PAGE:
In the past decade, technological advancements have accelerated exponentially, changing the nature of communication, political strategy, and defense. Despite a wide range of improvements in conventional security and weapons systems, arguably providing a significant an unprecedented level of physical security against traditional attacks in most developed countries, these advancements have catalysed a new era of hybrid warfare and unconventional attacks.
These terms generally connote the use of irregular tactics, such as cyber, economic, psychological, and disinformation attacks to exploit an enemies' weakness, and potentially preempt or support a conventional attack. This changing nature of warfare and security has contributed to a rapidly shifting geopolitical landscape, disrupting traditional power balances, long-standing alliances, multilateral institutions, and international organisations.
The BIC prides itself in provocatively challenging conventional strategies, especially those which have outgrown their usefulness. This project takes critical aim at yesterday's approaches to security and defence, with a view towards developing proactive solutions to the evolving nature of insecurity and hybrid warfare.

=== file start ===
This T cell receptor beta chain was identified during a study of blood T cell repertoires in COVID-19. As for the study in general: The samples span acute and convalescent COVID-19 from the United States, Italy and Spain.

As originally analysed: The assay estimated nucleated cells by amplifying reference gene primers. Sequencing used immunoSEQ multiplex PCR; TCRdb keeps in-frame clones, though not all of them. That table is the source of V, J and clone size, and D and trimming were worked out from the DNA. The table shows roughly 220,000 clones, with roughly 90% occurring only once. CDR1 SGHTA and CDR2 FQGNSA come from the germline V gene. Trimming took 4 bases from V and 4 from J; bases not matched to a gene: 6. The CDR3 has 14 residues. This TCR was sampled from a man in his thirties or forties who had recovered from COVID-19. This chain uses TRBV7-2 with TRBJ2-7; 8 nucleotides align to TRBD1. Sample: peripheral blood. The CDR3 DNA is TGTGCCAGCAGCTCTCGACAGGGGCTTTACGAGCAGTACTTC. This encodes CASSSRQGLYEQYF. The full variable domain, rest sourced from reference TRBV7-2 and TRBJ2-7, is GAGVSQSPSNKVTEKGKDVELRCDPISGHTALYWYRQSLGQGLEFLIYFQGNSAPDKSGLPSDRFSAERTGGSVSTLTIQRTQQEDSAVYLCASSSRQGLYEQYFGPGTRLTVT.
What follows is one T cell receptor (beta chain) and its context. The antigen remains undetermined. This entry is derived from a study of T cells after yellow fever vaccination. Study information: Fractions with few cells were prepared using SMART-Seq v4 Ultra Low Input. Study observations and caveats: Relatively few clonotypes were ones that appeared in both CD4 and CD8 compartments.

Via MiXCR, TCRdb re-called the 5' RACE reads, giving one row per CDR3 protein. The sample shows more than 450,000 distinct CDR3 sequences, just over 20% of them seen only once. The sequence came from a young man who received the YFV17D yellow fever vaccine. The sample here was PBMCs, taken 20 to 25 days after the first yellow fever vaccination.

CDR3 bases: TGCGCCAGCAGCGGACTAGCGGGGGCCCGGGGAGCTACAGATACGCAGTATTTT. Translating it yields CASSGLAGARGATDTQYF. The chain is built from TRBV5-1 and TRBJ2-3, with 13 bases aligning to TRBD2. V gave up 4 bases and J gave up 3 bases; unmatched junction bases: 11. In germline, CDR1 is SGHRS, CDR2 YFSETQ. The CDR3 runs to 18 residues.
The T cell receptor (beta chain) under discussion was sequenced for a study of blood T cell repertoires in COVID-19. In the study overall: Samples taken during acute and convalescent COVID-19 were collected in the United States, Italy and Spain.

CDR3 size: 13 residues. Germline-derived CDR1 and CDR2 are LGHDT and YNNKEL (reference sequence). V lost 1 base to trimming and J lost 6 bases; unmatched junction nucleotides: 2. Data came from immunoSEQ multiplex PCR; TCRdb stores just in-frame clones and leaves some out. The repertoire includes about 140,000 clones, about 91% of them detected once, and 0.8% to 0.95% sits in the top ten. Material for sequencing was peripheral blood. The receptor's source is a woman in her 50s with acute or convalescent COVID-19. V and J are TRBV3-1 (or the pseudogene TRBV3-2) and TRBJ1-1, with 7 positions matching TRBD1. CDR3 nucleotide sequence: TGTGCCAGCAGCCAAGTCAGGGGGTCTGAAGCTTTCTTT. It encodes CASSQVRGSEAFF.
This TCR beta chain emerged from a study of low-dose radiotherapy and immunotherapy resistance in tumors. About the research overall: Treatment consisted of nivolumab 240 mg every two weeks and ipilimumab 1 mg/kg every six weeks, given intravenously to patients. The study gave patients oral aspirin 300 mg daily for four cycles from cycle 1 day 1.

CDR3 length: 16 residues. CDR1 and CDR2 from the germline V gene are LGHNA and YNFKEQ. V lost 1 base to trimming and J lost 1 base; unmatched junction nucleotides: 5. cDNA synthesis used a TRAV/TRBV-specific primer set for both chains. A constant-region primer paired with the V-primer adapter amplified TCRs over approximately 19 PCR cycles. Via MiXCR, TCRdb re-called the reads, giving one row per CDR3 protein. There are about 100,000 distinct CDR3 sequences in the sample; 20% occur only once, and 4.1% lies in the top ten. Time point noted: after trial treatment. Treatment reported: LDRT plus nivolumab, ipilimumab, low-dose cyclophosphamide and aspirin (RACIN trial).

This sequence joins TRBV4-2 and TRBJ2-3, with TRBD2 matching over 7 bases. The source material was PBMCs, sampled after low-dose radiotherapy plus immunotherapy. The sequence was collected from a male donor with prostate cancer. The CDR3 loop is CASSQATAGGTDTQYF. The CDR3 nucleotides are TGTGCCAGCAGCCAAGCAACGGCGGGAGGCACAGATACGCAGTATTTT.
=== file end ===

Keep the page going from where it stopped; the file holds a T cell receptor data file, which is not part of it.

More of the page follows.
In line with its research methodology, BIC will source first-hand research through its extensive coding process, and use both qualitative and quantitative data to evaluate the impacts of new trends - such as disinformation campaigns, cyber warfare, climate challenges, and geopolitical factors - on the various social, political and economic drivers of conflict and instability. In order to bring added value, and build on the substantial body of discourse on the topic, BIC researchers will apply this analytical lens across three specific themes.
The first theme will assess how the EU’s Common Foreign and Security Policy should adapt to foster the flexibility, cooperation, and coherence needed to address 21st century challenges. This theme will weigh the impact of broad ambitions for ‘European Strategic Autonomy,’ and consider how the EU should strengthen cooperation with NATO and other emerging powers, while simultaneously guaranteeing self-determination.
The second theme will concentrate on new trends in Peacebuilding and Conflict Prevention, analysing the increasing impact of disinformation campaigns, geopolitical proxy influences, and economic warfare on mediating post-conflict situations and pursuing transitional justice.
The third theme will focus on identifying and exploring Transnational Challenges to Water and Energy, as well as the growing intersectionality between climate and conflict, and developing locally tailored solutions to reduce risks.